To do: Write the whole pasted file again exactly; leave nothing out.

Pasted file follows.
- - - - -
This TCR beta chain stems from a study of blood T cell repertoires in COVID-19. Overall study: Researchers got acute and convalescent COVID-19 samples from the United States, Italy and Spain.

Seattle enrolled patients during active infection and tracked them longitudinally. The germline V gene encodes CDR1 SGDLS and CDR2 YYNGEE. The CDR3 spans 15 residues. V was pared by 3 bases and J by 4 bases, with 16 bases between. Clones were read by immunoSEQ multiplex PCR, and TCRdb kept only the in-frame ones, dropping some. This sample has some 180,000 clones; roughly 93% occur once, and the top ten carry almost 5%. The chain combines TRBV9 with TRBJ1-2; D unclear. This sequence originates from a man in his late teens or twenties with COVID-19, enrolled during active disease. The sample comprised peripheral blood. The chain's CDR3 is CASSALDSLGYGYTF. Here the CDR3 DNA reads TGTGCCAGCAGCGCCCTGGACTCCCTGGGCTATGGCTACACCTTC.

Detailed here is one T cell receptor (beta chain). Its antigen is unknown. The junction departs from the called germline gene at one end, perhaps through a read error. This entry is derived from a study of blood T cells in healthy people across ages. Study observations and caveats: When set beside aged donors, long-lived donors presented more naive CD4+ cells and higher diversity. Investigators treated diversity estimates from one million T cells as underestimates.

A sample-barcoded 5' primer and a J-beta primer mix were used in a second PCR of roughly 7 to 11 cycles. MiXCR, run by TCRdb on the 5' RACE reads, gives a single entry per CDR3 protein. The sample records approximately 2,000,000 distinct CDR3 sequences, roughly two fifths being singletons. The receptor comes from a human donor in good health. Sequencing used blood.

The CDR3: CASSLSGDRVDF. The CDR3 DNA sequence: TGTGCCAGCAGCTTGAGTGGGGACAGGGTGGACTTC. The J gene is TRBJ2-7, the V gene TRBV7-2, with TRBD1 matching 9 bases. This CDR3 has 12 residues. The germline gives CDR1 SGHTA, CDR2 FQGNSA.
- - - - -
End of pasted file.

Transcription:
This TCR beta chain stems from a study of blood T cell repertoires in COVID-19. Overall study: Researchers got acute and convalescent COVID-19 samples from the United States, Italy and Spain.

Seattle enrolled patients during active infection and tracked them longitudinally. The germline V gene encodes CDR1 SGDLS and CDR2 YYNGEE. The CDR3 spans 15 residues. V was pared by 3 bases and J by 4 bases, with 16 bases between. Clones were read by immunoSEQ multiplex PCR, and TCRdb kept only the in-frame ones, dropping some. This sample has some 180,000 clones; roughly 93% occur once, and the top ten carry almost 5%. The chain combines TRBV9 with TRBJ1-2; D unclear. This sequence originates from a man in his late teens or twenties with COVID-19, enrolled during active disease. The sample comprised peripheral blood. The chain's CDR3 is CASSALDSLGYGYTF. Here the CDR3 DNA reads TGTGCCAGCAGCGCCCTGGACTCCCTGGGCTATGGCTACACCTTC.

Detailed here is one T cell receptor (beta chain). Its antigen is unknown. The junction departs from the called germline gene at one end, perhaps through a read error. This entry is derived from a study of blood T cells in healthy people across ages. Study observations and caveats: When set beside aged donors, long-lived donors presented more naive CD4+ cells and higher diversity. Investigators treated diversity estimates from one million T cells as underestimates.

A sample-barcoded 5' primer and a J-beta primer mix were used in a second PCR of roughly 7 to 11 cycles. MiXCR, run by TCRdb on the 5' RACE reads, gives a single entry per CDR3 protein. The sample records approximately 2,000,000 distinct CDR3 sequences, roughly two fifths being singletons. The receptor comes from a human donor in good health. Sequencing used blood.

The CDR3: CASSLSGDRVDF. The CDR3 DNA sequence: TGTGCCAGCAGCTTGAGTGGGGACAGGGTGGACTTC. The J gene is TRBJ2-7, the V gene TRBV7-2, with TRBD1 matching 9 bases. This CDR3 has 12 residues. The germline gives CDR1 SGHTA, CDR2 FQGNSA.